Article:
I went for a run today. It was my typical lunch-time run: about three miles. I ran alone. When I got back to the building where I work, I saw two co-workers who were finishing a similar daily run. We exchanged hellos and observed that it was a perfect day for running: 50º and overcast. Yes, runners have an odd sense of ideal weather. We walked inside to the locker room together, and Patrick said something about a time he was almost hit by a car when he was running. It was an early morning run, and the sky was dark, but he was wearing a day-glo yellow shirt and headlamp. He saw that the driver was looking at their smart phone, more concerned with Facebook than watching the road. Outrageous. Those of us who run on a regular basis have had close calls with inattentive drivers. Most of the time, it’s just a story we tell. Close call, crazy driver. No harm, no foul. Most of the time.
Another runner is being recognized as I write this. A friend of a friend went out for her long run last Friday morning. She was getting ready for a marathon. It was her last long run before starting the taper. It was early, and it was dark, so she wore reflective clothing and carried a flashlight. She got hit by a car. She died. Her funeral was tonight.
I didn’t know her – as I said, she was a friend of a friend – but I have learned a bit about her, and a couple of things are very clear: she was dearly loved by many, and she made an impact in many lives. She was a teacher by trade and by personality. As an elementary school teacher, she had the opportunity to shape young minds, to help kids discover their talents and learn how to learn. As a runner, a serious runner with many marathon notches in her belt, she inspired people. From the people in the spin class at the gym she visited to a little girl who ran their first 5K because Ms. Higgins said she could do it, Amy made a difference.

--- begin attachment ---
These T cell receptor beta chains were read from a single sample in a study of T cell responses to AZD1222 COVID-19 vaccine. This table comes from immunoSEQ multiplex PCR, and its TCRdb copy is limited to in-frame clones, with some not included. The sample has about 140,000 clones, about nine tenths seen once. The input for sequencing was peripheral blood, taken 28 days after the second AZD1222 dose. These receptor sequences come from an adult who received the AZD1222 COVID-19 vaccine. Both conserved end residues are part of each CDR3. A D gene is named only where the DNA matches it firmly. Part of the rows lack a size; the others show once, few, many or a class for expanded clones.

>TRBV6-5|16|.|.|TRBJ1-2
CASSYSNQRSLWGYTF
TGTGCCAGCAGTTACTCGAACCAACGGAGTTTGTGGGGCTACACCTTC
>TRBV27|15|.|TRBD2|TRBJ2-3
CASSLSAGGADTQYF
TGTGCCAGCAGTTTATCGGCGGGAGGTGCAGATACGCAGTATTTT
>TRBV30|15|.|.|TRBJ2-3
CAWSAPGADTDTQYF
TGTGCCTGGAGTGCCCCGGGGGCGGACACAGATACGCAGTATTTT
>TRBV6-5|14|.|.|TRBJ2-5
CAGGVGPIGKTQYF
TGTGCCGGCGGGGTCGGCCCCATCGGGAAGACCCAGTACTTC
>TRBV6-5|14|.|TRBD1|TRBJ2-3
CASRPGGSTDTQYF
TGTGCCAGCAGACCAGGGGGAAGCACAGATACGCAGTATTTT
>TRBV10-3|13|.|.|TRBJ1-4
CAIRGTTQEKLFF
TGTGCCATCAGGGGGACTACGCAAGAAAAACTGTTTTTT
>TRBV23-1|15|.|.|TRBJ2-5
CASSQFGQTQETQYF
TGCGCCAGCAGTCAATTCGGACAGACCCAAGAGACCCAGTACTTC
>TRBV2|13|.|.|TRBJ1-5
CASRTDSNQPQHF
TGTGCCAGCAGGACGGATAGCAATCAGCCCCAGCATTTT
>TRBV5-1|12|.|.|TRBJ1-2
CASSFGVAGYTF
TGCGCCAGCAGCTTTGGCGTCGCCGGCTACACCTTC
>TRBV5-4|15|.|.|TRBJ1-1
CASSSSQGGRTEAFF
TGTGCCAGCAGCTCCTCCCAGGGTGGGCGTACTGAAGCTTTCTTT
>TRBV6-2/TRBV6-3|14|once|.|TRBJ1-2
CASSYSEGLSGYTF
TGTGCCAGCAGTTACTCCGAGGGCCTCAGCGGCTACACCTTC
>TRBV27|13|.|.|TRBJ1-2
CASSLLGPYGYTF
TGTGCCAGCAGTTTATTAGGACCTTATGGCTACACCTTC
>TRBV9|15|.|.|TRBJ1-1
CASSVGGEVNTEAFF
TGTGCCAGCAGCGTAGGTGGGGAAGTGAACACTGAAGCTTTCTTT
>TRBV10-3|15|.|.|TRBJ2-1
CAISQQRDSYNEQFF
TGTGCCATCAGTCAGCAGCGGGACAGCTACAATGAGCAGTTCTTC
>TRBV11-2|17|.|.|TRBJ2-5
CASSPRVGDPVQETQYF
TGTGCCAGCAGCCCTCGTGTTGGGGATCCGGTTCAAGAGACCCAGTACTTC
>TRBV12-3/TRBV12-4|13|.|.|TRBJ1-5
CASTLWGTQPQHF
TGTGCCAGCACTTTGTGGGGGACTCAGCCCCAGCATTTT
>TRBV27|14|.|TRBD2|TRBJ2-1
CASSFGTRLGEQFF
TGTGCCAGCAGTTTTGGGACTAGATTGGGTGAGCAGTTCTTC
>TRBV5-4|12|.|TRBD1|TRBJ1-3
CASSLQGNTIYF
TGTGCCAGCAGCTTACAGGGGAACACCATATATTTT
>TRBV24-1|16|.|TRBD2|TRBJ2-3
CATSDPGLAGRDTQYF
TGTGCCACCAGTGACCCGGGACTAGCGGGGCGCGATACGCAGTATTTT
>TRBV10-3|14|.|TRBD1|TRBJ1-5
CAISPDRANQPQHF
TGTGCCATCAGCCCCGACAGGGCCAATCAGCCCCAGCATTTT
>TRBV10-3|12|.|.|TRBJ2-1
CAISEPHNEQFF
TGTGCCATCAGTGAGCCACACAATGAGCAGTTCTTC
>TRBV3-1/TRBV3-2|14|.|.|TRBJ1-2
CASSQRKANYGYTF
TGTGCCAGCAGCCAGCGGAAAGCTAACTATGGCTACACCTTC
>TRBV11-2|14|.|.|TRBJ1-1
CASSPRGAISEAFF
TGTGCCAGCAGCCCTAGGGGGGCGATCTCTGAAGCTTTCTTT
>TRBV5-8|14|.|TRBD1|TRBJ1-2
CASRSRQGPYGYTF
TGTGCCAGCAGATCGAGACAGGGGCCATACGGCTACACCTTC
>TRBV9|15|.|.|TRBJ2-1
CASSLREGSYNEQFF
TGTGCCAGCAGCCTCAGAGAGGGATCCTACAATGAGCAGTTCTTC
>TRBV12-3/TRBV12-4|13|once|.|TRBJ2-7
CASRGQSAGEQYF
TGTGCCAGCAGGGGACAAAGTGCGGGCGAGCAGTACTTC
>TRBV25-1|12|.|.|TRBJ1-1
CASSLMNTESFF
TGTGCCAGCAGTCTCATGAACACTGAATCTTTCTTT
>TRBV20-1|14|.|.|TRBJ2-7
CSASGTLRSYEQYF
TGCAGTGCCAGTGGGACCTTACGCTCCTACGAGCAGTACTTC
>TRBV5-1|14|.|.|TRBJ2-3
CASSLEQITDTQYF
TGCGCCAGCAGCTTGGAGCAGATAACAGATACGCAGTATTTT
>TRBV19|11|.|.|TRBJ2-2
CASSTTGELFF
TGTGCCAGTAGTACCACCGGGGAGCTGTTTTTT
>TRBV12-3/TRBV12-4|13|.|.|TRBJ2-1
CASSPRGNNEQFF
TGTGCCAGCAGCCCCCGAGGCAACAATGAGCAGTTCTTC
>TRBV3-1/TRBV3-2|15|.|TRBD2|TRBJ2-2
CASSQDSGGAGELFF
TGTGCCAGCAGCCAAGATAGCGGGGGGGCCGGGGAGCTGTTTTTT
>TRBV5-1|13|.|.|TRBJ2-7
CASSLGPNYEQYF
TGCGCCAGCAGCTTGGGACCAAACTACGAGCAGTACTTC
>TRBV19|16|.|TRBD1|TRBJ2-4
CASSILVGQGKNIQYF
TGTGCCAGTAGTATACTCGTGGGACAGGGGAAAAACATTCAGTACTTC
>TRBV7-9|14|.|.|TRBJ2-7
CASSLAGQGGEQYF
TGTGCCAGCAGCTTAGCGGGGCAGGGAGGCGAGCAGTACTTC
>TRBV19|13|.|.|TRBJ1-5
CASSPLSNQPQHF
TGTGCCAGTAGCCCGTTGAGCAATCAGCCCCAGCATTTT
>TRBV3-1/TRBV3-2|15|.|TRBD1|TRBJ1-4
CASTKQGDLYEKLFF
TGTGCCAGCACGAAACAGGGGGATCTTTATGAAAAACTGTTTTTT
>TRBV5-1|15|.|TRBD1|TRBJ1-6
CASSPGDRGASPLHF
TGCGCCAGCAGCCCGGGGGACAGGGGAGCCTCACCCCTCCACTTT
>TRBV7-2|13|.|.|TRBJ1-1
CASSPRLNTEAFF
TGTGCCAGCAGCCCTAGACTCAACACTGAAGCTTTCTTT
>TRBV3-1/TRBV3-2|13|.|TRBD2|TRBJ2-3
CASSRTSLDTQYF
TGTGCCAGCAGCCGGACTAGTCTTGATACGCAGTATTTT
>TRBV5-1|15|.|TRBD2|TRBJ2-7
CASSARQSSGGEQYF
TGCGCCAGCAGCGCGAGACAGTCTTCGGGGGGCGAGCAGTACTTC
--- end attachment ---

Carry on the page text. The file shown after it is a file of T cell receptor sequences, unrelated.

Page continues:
I take my daily run for granted. It’s no big deal; just another few miles of abusing the sidewalks. My run is for me and, so far, I always get home safe. But I can’t take it for granted today, because tomorrow is not promised.
In general, I tend to think too much. When I get emotional, it can get messy. I’m going to share the thoughts swirling around my head and heart today. Forgive me if I go off the proverbial rails:
1. To my many running friends, my fellow road warriors, I love you. Please be careful out there.
2. To Amy Higgins’ friends and family, I’m so sorry for your loss. It’s clear she was a beautiful person who made an enormous difference in the lives of many. I wish you peace.
3. To everyone who reads this, I encourage you to like what you like. Deeply. Your passion for what you love matters to others. Mostly we’re all so caught up in our own shit that we don’t pay attention to others, but once in a while our attention is drawn to someone who is really good at what they do. They have an interesting hobby. It might be something quirky, something we wouldn’t do ourselves. It’s cool. It’s admirable, and it makes us think about whether we should give it a try, or why we wouldn’t because we’re a different kind of person. We grow a little. You can make that difference in someone else’s life. You can be like Amy.
Hugs to all, as Amy would say.